Published about 1 month ago, by Roeland Pater
Recurrence is when cancer returns after treatment. It can happen with any type of cancer, including melanoma. Melanomas can come back at the original site of the primary melanoma, in the skin and tissue area around the original site, in the lymph nodes or in other places in the body such as internal organs.
Why does melanoma come back?
According to Cancer Research UK, if the melanoma is low risk, meaning it is less than .76 mm thick, then there is very little chance that it will return. But if the melanoma is medium risk (.76 mm-1.5 mm) or high risk (> 1.5 mm thick) then the risk that it will return is higher. If the melanoma reached advanced stages, there is also a higher risk of recurrence or, for some, treatment may never stop completely.
While the exact reason why melanoma recurs is not clear, it can sometimes be a result of lingering cancer cells in the skin that were missed in the initial treatment. People who have had melanoma before are also at greater risk for developing melanoma again in other areas of the body. These new melanomas are called second primaries. This is due to genetic factors, the amount of sun exposure received and the past immune system response.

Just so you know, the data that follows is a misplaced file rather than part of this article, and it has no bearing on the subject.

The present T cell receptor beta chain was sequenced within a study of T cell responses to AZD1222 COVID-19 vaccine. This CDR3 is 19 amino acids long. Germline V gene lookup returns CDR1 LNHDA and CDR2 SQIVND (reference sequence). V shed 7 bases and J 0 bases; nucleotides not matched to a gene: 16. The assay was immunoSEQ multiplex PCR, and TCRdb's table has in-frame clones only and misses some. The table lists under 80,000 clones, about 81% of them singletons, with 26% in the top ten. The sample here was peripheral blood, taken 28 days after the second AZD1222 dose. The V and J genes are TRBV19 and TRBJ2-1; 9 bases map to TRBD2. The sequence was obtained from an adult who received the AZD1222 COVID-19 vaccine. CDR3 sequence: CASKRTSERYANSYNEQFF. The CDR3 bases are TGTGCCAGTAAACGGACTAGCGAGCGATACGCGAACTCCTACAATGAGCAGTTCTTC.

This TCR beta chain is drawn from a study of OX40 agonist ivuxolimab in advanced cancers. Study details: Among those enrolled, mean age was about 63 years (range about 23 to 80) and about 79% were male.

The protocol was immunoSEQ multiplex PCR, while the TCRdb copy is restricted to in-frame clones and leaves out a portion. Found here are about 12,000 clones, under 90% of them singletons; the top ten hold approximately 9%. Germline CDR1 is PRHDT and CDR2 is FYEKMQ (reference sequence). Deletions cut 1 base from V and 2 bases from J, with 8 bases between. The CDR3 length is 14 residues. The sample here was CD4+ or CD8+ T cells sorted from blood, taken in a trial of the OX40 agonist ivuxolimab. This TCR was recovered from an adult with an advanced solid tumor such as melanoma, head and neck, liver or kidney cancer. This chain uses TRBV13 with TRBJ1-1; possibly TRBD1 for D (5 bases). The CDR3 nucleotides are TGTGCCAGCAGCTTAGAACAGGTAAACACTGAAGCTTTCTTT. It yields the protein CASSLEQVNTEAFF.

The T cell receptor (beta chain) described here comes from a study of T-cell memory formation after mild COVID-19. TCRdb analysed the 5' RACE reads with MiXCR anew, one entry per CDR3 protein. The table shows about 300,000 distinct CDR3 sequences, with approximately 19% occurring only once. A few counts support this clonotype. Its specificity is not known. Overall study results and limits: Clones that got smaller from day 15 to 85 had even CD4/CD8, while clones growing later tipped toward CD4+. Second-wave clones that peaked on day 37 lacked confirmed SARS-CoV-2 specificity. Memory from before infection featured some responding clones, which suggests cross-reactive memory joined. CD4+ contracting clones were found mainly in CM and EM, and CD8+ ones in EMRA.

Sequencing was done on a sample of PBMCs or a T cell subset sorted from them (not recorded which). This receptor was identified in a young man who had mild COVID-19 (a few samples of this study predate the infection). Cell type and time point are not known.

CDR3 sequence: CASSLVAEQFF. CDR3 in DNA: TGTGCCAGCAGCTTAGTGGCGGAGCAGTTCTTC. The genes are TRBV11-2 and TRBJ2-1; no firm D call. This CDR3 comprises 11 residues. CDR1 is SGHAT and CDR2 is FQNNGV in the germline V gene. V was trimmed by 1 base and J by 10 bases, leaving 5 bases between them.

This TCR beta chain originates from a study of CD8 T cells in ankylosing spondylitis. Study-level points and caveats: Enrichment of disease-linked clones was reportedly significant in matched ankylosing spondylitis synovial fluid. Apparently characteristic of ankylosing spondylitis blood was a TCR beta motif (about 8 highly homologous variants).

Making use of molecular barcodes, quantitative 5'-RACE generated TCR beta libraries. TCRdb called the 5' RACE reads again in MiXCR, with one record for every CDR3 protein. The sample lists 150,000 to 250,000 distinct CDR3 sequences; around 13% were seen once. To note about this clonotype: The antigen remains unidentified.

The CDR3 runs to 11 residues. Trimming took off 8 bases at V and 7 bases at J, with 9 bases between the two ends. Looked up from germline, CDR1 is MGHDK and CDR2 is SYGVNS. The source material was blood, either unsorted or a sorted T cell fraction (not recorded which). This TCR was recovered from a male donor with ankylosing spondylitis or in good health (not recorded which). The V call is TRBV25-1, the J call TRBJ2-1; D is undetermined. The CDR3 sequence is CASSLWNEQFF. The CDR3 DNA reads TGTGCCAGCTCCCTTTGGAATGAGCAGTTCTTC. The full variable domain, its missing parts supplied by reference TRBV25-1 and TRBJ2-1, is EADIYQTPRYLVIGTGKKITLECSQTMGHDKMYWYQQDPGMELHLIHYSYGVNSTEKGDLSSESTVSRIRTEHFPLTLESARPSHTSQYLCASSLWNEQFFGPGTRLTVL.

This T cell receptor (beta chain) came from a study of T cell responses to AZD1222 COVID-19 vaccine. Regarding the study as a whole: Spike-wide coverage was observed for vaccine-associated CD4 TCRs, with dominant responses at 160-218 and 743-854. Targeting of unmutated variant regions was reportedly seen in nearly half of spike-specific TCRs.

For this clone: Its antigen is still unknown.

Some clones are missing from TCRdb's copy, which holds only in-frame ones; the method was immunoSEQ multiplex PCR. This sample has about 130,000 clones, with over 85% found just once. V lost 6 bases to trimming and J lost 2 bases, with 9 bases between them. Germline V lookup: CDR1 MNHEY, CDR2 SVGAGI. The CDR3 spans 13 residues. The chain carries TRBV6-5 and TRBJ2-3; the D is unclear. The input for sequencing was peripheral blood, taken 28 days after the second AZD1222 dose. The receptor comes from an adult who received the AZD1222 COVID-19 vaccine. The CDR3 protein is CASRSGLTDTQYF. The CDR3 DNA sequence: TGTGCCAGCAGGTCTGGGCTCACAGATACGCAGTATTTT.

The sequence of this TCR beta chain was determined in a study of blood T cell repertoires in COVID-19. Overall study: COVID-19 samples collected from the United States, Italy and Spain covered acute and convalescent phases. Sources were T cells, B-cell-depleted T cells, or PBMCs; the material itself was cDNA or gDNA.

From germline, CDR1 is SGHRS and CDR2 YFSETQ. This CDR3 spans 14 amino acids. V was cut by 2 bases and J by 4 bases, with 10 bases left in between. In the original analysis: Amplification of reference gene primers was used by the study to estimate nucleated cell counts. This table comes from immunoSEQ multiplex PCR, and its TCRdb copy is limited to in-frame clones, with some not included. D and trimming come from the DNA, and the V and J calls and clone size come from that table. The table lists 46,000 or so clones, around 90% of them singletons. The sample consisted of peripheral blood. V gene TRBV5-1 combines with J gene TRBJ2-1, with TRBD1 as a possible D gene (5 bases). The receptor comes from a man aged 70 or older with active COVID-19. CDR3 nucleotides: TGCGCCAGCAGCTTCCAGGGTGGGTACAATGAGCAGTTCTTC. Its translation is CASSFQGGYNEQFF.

The importance of the follow-up
Attending regular follow-up appointments with a doctor or dermatologist is key to catching any recurring melanomas early, before they have a chance to spread or worsen. A doctor will advise follow-up appointment timing based on the specifics of each individual patient, but the frequency of follow-up appointments are usually based on the stage the melanoma was in when it was treated.
DermNet New Zealand provides an overview:
· Stage I melanoma – follow-up visit every year for the next 10 years
· Stage II melanoma – depending on the severity of melanoma in this stage, follow-up every 4–6 months for 2–3 years and then once every year up to 10 years
· Stage III melanoma – every 3 months in the first year, every 4 months in second year, every 6 months until year 5, and then once a year until year 10
· Stage IV melanoma – as for Stage III but with additional visits as required
Taking the proper precautions by staying out of the sun and wearing sunscreen and protective clothing is the other key to help prevent melanoma from returning.